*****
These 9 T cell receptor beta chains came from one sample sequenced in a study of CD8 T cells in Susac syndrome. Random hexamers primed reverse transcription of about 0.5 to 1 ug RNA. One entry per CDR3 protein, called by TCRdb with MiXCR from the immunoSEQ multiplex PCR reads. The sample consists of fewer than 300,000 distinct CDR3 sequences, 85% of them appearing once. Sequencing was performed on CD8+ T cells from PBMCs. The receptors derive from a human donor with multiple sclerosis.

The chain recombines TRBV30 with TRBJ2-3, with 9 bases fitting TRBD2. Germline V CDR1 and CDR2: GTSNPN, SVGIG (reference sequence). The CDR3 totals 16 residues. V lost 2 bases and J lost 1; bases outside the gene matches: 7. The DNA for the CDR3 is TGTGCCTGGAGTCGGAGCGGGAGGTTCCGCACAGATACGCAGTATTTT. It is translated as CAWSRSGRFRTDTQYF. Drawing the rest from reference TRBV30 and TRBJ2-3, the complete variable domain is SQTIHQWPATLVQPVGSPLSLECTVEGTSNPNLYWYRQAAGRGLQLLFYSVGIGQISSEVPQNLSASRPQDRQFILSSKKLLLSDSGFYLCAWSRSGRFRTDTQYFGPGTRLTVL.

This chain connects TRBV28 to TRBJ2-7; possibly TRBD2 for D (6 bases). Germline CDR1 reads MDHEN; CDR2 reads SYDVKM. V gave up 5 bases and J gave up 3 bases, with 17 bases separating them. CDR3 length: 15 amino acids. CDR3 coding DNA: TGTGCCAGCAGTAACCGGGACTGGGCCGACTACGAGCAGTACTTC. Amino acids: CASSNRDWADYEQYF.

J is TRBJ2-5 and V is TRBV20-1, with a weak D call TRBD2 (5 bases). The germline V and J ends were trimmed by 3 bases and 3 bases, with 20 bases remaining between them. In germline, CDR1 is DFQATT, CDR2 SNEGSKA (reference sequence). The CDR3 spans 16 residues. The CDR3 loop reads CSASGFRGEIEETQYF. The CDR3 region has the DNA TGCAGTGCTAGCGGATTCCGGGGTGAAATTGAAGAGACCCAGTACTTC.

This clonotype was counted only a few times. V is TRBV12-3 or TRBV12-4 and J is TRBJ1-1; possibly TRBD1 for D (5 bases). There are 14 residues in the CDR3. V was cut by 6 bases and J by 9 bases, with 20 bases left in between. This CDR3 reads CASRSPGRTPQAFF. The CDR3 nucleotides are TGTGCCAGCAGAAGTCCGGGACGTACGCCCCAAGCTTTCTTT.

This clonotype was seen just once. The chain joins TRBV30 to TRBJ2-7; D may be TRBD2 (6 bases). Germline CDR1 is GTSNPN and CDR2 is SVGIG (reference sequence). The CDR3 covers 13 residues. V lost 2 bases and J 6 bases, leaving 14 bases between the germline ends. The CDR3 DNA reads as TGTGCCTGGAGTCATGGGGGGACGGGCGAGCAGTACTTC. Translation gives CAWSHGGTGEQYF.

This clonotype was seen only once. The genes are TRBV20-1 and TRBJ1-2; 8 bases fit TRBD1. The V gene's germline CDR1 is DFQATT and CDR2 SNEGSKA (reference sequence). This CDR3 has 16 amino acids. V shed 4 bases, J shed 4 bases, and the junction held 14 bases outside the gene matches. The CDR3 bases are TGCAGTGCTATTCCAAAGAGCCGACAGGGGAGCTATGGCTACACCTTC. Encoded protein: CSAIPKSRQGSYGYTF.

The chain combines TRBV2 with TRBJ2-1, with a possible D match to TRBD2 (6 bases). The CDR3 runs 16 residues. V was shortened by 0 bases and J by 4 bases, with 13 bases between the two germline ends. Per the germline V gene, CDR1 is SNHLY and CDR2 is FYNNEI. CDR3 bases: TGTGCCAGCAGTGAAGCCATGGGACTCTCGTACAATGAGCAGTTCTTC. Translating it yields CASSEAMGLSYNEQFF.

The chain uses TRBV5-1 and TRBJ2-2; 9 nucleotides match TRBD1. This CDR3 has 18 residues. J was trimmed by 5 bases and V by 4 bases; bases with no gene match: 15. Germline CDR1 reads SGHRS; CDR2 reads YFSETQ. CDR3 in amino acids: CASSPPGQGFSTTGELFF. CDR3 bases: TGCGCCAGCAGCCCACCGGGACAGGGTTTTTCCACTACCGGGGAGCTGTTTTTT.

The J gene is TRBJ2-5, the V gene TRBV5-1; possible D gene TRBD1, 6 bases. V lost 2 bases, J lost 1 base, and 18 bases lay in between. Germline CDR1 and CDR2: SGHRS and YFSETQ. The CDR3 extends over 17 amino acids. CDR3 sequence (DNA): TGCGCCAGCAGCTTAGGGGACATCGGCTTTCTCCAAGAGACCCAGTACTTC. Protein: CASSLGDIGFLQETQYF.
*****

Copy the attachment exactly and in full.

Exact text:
These 9 T cell receptor beta chains came from one sample sequenced in a study of CD8 T cells in Susac syndrome. Random hexamers primed reverse transcription of about 0.5 to 1 ug RNA. One entry per CDR3 protein, called by TCRdb with MiXCR from the immunoSEQ multiplex PCR reads. The sample consists of fewer than 300,000 distinct CDR3 sequences, 85% of them appearing once. Sequencing was performed on CD8+ T cells from PBMCs. The receptors derive from a human donor with multiple sclerosis.

The chain recombines TRBV30 with TRBJ2-3, with 9 bases fitting TRBD2. Germline V CDR1 and CDR2: GTSNPN, SVGIG (reference sequence). The CDR3 totals 16 residues. V lost 2 bases and J lost 1; bases outside the gene matches: 7. The DNA for the CDR3 is TGTGCCTGGAGTCGGAGCGGGAGGTTCCGCACAGATACGCAGTATTTT. It is translated as CAWSRSGRFRTDTQYF. Drawing the rest from reference TRBV30 and TRBJ2-3, the complete variable domain is SQTIHQWPATLVQPVGSPLSLECTVEGTSNPNLYWYRQAAGRGLQLLFYSVGIGQISSEVPQNLSASRPQDRQFILSSKKLLLSDSGFYLCAWSRSGRFRTDTQYFGPGTRLTVL.

This chain connects TRBV28 to TRBJ2-7; possibly TRBD2 for D (6 bases). Germline CDR1 reads MDHEN; CDR2 reads SYDVKM. V gave up 5 bases and J gave up 3 bases, with 17 bases separating them. CDR3 length: 15 amino acids. CDR3 coding DNA: TGTGCCAGCAGTAACCGGGACTGGGCCGACTACGAGCAGTACTTC. Amino acids: CASSNRDWADYEQYF.

J is TRBJ2-5 and V is TRBV20-1, with a weak D call TRBD2 (5 bases). The germline V and J ends were trimmed by 3 bases and 3 bases, with 20 bases remaining between them. In germline, CDR1 is DFQATT, CDR2 SNEGSKA (reference sequence). The CDR3 spans 16 residues. The CDR3 loop reads CSASGFRGEIEETQYF. The CDR3 region has the DNA TGCAGTGCTAGCGGATTCCGGGGTGAAATTGAAGAGACCCAGTACTTC.

This clonotype was counted only a few times. V is TRBV12-3 or TRBV12-4 and J is TRBJ1-1; possibly TRBD1 for D (5 bases). There are 14 residues in the CDR3. V was cut by 6 bases and J by 9 bases, with 20 bases left in between. This CDR3 reads CASRSPGRTPQAFF. The CDR3 nucleotides are TGTGCCAGCAGAAGTCCGGGACGTACGCCCCAAGCTTTCTTT.

This clonotype was seen just once. The chain joins TRBV30 to TRBJ2-7; D may be TRBD2 (6 bases). Germline CDR1 is GTSNPN and CDR2 is SVGIG (reference sequence). The CDR3 covers 13 residues. V lost 2 bases and J 6 bases, leaving 14 bases between the germline ends. The CDR3 DNA reads as TGTGCCTGGAGTCATGGGGGGACGGGCGAGCAGTACTTC. Translation gives CAWSHGGTGEQYF.

This clonotype was seen only once. The genes are TRBV20-1 and TRBJ1-2; 8 bases fit TRBD1. The V gene's germline CDR1 is DFQATT and CDR2 SNEGSKA (reference sequence). This CDR3 has 16 amino acids. V shed 4 bases, J shed 4 bases, and the junction held 14 bases outside the gene matches. The CDR3 bases are TGCAGTGCTATTCCAAAGAGCCGACAGGGGAGCTATGGCTACACCTTC. Encoded protein: CSAIPKSRQGSYGYTF.

The chain combines TRBV2 with TRBJ2-1, with a possible D match to TRBD2 (6 bases). The CDR3 runs 16 residues. V was shortened by 0 bases and J by 4 bases, with 13 bases between the two germline ends. Per the germline V gene, CDR1 is SNHLY and CDR2 is FYNNEI. CDR3 bases: TGTGCCAGCAGTGAAGCCATGGGACTCTCGTACAATGAGCAGTTCTTC. Translating it yields CASSEAMGLSYNEQFF.

The chain uses TRBV5-1 and TRBJ2-2; 9 nucleotides match TRBD1. This CDR3 has 18 residues. J was trimmed by 5 bases and V by 4 bases; bases with no gene match: 15. Germline CDR1 reads SGHRS; CDR2 reads YFSETQ. CDR3 in amino acids: CASSPPGQGFSTTGELFF. CDR3 bases: TGCGCCAGCAGCCCACCGGGACAGGGTTTTTCCACTACCGGGGAGCTGTTTTTT.

The J gene is TRBJ2-5, the V gene TRBV5-1; possible D gene TRBD1, 6 bases. V lost 2 bases, J lost 1 base, and 18 bases lay in between. Germline CDR1 and CDR2: SGHRS and YFSETQ. The CDR3 extends over 17 amino acids. CDR3 sequence (DNA): TGCGCCAGCAGCTTAGGGGACATCGGCTTTCTCCAAGAGACCCAGTACTTC. Protein: CASSLGDIGFLQETQYF.